So, great, contenteditable. Now someone can … Read article “The Browser Can Remember Edited Content”
I like to do these little roundups of things going on with myself, this site, and the other sites that are part of the CSS-Tricks family. … Read article “CSS-Tricks Chronicle XXXV”
I’ve been reading Jason Grigsby’s new book on progressive web apps this past week and it’s exciting. Jason explains what PWAs are and how they work while while doing a bang-up job covering the business case for using them them, too. But perhaps you might be thinking that a PWA isn’t necessary for the project you’re working on right now. Well, Jason argues that progressive web apps are for everybody:
Specific design systems, I mean. Design systems, as a concept, are something just about any site can benefit from.
There is always a pause here. The client knows what they’re asking, and I know what they’re asking, but putting it into words—saying it out loud—turns unexpectedly difficult.
High fives to Wufoo, our long-time sponsor here on CSS-Tricks. It’s powered the vast majority of forms I’ve built over the past decade. If you’ve never used it or heard of it: it’s a form builder. It makes the arduous task of implementing forms trivially easy. Building a form on Wufoo means you’ll get a form that does everything right UX-wise, gives you full design control, integrates with anything, and that you can put anywhere.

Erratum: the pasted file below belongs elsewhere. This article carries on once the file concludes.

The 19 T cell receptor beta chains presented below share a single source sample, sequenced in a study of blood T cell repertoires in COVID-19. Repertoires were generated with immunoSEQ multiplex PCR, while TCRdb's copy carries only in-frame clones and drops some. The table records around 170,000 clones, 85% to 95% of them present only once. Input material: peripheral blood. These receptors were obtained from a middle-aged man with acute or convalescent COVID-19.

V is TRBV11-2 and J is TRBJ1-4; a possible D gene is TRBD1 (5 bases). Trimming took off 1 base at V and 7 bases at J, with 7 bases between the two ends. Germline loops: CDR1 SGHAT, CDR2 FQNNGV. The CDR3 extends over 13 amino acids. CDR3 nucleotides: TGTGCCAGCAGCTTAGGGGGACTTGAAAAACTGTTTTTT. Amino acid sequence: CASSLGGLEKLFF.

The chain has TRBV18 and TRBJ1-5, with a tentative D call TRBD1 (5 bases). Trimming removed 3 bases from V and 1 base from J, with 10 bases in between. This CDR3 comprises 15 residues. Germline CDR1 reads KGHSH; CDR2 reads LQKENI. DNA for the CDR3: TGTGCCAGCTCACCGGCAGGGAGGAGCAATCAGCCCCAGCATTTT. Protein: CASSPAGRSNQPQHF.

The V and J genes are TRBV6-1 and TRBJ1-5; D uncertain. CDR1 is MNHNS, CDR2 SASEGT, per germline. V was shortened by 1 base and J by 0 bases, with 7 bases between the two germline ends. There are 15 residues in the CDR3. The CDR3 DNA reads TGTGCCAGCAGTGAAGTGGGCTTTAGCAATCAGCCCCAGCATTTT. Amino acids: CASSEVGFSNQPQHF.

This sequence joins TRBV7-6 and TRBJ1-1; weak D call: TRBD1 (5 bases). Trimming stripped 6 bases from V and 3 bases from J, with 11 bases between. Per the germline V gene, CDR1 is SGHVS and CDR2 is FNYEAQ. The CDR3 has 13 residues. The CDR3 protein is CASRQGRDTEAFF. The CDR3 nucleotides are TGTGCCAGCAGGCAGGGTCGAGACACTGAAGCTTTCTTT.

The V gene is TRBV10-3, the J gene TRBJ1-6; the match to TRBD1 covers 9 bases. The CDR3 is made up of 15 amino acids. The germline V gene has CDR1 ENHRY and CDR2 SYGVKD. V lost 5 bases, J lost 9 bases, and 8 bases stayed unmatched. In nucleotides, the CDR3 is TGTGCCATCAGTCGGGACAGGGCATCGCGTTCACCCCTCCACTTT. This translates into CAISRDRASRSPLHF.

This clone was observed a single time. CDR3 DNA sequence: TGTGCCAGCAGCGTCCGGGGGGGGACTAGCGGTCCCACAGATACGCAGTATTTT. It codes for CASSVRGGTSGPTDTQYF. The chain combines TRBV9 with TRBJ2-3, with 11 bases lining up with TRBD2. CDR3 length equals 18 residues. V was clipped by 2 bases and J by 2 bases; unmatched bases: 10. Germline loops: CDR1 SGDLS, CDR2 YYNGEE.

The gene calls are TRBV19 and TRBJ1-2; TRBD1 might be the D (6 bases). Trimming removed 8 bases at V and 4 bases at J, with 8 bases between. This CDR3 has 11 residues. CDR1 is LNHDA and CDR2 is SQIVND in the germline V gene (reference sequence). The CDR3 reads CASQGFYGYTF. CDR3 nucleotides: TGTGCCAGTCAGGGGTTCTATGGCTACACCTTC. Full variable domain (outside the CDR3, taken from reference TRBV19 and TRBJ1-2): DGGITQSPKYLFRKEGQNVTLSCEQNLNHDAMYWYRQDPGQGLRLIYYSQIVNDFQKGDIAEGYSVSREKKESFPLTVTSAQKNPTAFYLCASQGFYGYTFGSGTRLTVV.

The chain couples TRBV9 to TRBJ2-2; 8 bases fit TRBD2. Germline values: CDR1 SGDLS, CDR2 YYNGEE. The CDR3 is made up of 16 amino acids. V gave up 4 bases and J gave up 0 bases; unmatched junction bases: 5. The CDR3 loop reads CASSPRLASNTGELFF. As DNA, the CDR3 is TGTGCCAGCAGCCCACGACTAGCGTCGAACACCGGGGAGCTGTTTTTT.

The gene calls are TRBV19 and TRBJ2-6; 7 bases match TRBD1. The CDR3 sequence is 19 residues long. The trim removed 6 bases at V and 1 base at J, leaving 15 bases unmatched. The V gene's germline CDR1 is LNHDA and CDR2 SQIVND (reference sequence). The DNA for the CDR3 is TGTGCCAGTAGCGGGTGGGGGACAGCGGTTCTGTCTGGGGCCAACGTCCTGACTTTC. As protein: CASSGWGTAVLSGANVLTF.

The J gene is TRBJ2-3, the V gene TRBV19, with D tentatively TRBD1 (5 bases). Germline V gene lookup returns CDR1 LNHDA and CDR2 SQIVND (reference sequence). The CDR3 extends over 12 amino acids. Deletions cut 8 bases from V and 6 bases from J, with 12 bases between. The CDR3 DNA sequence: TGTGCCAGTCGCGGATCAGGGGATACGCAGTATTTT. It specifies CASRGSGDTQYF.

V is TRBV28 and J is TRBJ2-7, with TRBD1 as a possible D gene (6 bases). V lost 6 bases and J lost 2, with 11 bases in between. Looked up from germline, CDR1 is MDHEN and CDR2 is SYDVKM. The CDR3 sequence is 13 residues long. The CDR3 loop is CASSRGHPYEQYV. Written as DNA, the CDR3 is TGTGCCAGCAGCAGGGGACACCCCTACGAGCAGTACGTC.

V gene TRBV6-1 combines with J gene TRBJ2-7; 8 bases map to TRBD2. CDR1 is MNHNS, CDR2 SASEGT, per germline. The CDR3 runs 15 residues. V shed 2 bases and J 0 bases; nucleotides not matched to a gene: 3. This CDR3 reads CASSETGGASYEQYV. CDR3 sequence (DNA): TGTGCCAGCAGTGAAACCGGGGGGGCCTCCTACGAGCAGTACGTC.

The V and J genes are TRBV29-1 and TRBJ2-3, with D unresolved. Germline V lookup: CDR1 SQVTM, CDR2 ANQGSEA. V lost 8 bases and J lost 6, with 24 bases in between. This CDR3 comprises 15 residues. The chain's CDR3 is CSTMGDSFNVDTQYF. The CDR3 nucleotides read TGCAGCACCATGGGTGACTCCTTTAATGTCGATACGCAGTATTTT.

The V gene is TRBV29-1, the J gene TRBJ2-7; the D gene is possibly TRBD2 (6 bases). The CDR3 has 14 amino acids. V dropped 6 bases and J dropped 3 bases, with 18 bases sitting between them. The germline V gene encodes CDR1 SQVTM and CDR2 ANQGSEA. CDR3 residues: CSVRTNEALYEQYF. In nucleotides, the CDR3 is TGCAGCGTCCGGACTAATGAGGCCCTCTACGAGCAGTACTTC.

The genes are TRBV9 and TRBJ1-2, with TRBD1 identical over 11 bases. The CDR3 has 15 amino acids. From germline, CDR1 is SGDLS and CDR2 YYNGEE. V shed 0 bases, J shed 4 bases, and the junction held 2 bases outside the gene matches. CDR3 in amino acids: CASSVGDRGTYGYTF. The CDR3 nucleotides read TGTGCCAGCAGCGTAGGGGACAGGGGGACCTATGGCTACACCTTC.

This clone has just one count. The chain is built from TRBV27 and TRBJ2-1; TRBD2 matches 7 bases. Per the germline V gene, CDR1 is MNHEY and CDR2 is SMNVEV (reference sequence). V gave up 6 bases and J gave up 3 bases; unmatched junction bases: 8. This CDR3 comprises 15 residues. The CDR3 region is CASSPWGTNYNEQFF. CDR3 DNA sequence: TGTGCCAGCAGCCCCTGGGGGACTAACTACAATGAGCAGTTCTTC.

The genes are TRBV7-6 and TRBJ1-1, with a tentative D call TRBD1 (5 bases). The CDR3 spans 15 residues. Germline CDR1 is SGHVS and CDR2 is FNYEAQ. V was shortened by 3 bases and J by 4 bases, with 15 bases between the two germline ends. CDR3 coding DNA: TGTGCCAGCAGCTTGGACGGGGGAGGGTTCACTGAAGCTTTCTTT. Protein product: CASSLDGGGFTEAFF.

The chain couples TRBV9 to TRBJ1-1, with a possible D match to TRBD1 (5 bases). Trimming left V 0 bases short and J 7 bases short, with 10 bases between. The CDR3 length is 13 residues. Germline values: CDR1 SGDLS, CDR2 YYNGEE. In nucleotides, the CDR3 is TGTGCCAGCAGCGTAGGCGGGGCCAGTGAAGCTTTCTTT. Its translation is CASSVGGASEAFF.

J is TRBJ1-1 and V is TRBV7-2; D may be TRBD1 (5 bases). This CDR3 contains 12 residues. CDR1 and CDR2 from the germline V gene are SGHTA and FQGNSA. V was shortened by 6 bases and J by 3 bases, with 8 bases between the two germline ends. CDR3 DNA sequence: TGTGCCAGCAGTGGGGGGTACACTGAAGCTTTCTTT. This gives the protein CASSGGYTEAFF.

I like Gutenberg, the new WordPress editor. I’m not oblivious to all the conversation around accessibility, UX, and readiness, but I know how hard it is to ship software and I’m glad WordPress got it out the door. Now it can evolve for the better.
The Chrome team announced a new feature called Lite Pages that can be activated by flipping on the Data Saver option on an Android device:
I like this point that Jonathan Snook made on Twitter and I’ve been thinking about it non-stop because it describes something that’s really hard about writing CSS:
In a bid to have web applications serve needs for different types of users, it’s likely that more code is required than it would be for one type of user so the app can handle and adapt to different scenarios and use cases, which lead to new features and functionalities. When this happens, it’s reasonable to expect the performance of an app to dwindle as the codebase grows.